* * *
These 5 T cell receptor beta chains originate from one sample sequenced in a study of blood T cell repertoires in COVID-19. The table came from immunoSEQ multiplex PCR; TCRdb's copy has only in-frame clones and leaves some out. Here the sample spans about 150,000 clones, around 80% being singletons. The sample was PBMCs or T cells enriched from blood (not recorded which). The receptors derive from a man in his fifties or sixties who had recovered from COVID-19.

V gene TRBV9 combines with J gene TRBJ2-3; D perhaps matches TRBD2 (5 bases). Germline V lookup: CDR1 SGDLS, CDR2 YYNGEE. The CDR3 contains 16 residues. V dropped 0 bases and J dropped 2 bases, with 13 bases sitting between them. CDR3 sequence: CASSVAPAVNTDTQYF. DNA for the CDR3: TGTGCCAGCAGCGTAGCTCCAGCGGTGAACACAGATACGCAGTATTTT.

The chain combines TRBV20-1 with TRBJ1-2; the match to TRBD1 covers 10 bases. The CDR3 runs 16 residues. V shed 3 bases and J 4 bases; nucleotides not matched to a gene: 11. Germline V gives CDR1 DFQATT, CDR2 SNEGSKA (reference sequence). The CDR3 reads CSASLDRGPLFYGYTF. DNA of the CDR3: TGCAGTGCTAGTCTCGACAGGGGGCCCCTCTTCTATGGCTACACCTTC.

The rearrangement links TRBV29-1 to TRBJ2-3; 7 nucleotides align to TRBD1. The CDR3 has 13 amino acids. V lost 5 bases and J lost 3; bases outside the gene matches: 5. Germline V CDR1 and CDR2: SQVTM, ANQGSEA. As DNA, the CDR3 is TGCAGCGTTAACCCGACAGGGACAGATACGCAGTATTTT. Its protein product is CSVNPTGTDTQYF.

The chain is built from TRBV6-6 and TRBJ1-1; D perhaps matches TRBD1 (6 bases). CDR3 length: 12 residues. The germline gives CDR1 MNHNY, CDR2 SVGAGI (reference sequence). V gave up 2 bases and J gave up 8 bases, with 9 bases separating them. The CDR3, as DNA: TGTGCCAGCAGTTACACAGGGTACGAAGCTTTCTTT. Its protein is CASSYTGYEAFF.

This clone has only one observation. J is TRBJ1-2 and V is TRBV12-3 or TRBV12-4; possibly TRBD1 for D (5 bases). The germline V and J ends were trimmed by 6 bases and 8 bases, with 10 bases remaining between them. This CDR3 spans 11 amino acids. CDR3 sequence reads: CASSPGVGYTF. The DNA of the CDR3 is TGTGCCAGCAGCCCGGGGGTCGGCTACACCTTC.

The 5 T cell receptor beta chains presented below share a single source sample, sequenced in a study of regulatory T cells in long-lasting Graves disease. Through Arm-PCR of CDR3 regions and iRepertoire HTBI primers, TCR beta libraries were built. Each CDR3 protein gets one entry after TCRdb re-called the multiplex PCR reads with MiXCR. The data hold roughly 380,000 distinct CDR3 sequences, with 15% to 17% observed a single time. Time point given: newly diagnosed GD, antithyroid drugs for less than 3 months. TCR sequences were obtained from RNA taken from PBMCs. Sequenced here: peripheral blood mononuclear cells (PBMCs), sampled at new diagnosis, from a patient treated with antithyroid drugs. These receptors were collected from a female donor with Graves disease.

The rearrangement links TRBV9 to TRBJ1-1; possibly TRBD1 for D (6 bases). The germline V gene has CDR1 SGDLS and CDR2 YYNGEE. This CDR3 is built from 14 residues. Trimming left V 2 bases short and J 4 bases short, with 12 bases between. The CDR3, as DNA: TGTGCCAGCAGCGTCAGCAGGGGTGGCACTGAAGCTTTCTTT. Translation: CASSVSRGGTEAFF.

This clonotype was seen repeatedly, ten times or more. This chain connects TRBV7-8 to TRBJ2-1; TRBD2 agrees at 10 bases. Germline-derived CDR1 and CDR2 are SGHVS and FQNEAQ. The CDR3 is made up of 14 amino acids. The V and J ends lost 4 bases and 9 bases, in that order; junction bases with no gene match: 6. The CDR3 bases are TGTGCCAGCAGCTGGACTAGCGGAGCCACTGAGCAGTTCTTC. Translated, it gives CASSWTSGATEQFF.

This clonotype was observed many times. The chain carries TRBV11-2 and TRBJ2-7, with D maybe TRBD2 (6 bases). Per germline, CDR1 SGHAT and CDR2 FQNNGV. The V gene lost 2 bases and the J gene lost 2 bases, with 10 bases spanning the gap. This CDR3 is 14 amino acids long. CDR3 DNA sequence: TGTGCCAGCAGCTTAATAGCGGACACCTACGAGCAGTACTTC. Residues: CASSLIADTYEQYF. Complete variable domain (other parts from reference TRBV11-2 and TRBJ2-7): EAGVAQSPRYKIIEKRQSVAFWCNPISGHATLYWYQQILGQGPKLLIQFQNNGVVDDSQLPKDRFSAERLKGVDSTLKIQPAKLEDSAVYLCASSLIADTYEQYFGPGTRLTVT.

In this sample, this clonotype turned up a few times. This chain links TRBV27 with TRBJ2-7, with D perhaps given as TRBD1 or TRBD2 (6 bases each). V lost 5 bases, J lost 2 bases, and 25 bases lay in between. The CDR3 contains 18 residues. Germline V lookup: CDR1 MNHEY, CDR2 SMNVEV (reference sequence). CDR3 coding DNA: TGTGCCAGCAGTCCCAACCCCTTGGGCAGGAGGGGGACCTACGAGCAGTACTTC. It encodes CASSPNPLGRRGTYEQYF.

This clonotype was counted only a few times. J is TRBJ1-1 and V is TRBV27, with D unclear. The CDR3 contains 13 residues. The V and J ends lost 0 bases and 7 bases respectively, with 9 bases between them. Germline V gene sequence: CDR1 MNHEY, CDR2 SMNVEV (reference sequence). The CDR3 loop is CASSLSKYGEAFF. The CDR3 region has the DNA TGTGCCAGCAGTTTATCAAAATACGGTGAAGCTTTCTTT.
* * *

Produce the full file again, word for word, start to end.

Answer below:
These 5 T cell receptor beta chains originate from one sample sequenced in a study of blood T cell repertoires in COVID-19. The table came from immunoSEQ multiplex PCR; TCRdb's copy has only in-frame clones and leaves some out. Here the sample spans about 150,000 clones, around 80% being singletons. The sample was PBMCs or T cells enriched from blood (not recorded which). The receptors derive from a man in his fifties or sixties who had recovered from COVID-19.

V gene TRBV9 combines with J gene TRBJ2-3; D perhaps matches TRBD2 (5 bases). Germline V lookup: CDR1 SGDLS, CDR2 YYNGEE. The CDR3 contains 16 residues. V dropped 0 bases and J dropped 2 bases, with 13 bases sitting between them. CDR3 sequence: CASSVAPAVNTDTQYF. DNA for the CDR3: TGTGCCAGCAGCGTAGCTCCAGCGGTGAACACAGATACGCAGTATTTT.

The chain combines TRBV20-1 with TRBJ1-2; the match to TRBD1 covers 10 bases. The CDR3 runs 16 residues. V shed 3 bases and J 4 bases; nucleotides not matched to a gene: 11. Germline V gives CDR1 DFQATT, CDR2 SNEGSKA (reference sequence). The CDR3 reads CSASLDRGPLFYGYTF. DNA of the CDR3: TGCAGTGCTAGTCTCGACAGGGGGCCCCTCTTCTATGGCTACACCTTC.

The rearrangement links TRBV29-1 to TRBJ2-3; 7 nucleotides align to TRBD1. The CDR3 has 13 amino acids. V lost 5 bases and J lost 3; bases outside the gene matches: 5. Germline V CDR1 and CDR2: SQVTM, ANQGSEA. As DNA, the CDR3 is TGCAGCGTTAACCCGACAGGGACAGATACGCAGTATTTT. Its protein product is CSVNPTGTDTQYF.

The chain is built from TRBV6-6 and TRBJ1-1; D perhaps matches TRBD1 (6 bases). CDR3 length: 12 residues. The germline gives CDR1 MNHNY, CDR2 SVGAGI (reference sequence). V gave up 2 bases and J gave up 8 bases, with 9 bases separating them. The CDR3, as DNA: TGTGCCAGCAGTTACACAGGGTACGAAGCTTTCTTT. Its protein is CASSYTGYEAFF.

This clone has only one observation. J is TRBJ1-2 and V is TRBV12-3 or TRBV12-4; possibly TRBD1 for D (5 bases). The germline V and J ends were trimmed by 6 bases and 8 bases, with 10 bases remaining between them. This CDR3 spans 11 amino acids. CDR3 sequence reads: CASSPGVGYTF. The DNA of the CDR3 is TGTGCCAGCAGCCCGGGGGTCGGCTACACCTTC.

The 5 T cell receptor beta chains presented below share a single source sample, sequenced in a study of regulatory T cells in long-lasting Graves disease. Through Arm-PCR of CDR3 regions and iRepertoire HTBI primers, TCR beta libraries were built. Each CDR3 protein gets one entry after TCRdb re-called the multiplex PCR reads with MiXCR. The data hold roughly 380,000 distinct CDR3 sequences, with 15% to 17% observed a single time. Time point given: newly diagnosed GD, antithyroid drugs for less than 3 months. TCR sequences were obtained from RNA taken from PBMCs. Sequenced here: peripheral blood mononuclear cells (PBMCs), sampled at new diagnosis, from a patient treated with antithyroid drugs. These receptors were collected from a female donor with Graves disease.

The rearrangement links TRBV9 to TRBJ1-1; possibly TRBD1 for D (6 bases). The germline V gene has CDR1 SGDLS and CDR2 YYNGEE. This CDR3 is built from 14 residues. Trimming left V 2 bases short and J 4 bases short, with 12 bases between. The CDR3, as DNA: TGTGCCAGCAGCGTCAGCAGGGGTGGCACTGAAGCTTTCTTT. Translation: CASSVSRGGTEAFF.

This clonotype was seen repeatedly, ten times or more. This chain connects TRBV7-8 to TRBJ2-1; TRBD2 agrees at 10 bases. Germline-derived CDR1 and CDR2 are SGHVS and FQNEAQ. The CDR3 is made up of 14 amino acids. The V and J ends lost 4 bases and 9 bases, in that order; junction bases with no gene match: 6. The CDR3 bases are TGTGCCAGCAGCTGGACTAGCGGAGCCACTGAGCAGTTCTTC. Translated, it gives CASSWTSGATEQFF.

This clonotype was observed many times. The chain carries TRBV11-2 and TRBJ2-7, with D maybe TRBD2 (6 bases). Per germline, CDR1 SGHAT and CDR2 FQNNGV. The V gene lost 2 bases and the J gene lost 2 bases, with 10 bases spanning the gap. This CDR3 is 14 amino acids long. CDR3 DNA sequence: TGTGCCAGCAGCTTAATAGCGGACACCTACGAGCAGTACTTC. Residues: CASSLIADTYEQYF. Complete variable domain (other parts from reference TRBV11-2 and TRBJ2-7): EAGVAQSPRYKIIEKRQSVAFWCNPISGHATLYWYQQILGQGPKLLIQFQNNGVVDDSQLPKDRFSAERLKGVDSTLKIQPAKLEDSAVYLCASSLIADTYEQYFGPGTRLTVT.

In this sample, this clonotype turned up a few times. This chain links TRBV27 with TRBJ2-7, with D perhaps given as TRBD1 or TRBD2 (6 bases each). V lost 5 bases, J lost 2 bases, and 25 bases lay in between. The CDR3 contains 18 residues. Germline V lookup: CDR1 MNHEY, CDR2 SMNVEV (reference sequence). CDR3 coding DNA: TGTGCCAGCAGTCCCAACCCCTTGGGCAGGAGGGGGACCTACGAGCAGTACTTC. It encodes CASSPNPLGRRGTYEQYF.

This clonotype was counted only a few times. J is TRBJ1-1 and V is TRBV27, with D unclear. The CDR3 contains 13 residues. The V and J ends lost 0 bases and 7 bases respectively, with 9 bases between them. Germline V gene sequence: CDR1 MNHEY, CDR2 SMNVEV (reference sequence). The CDR3 loop is CASSLSKYGEAFF. The CDR3 region has the DNA TGTGCCAGCAGTTTATCAAAATACGGTGAAGCTTTCTTT.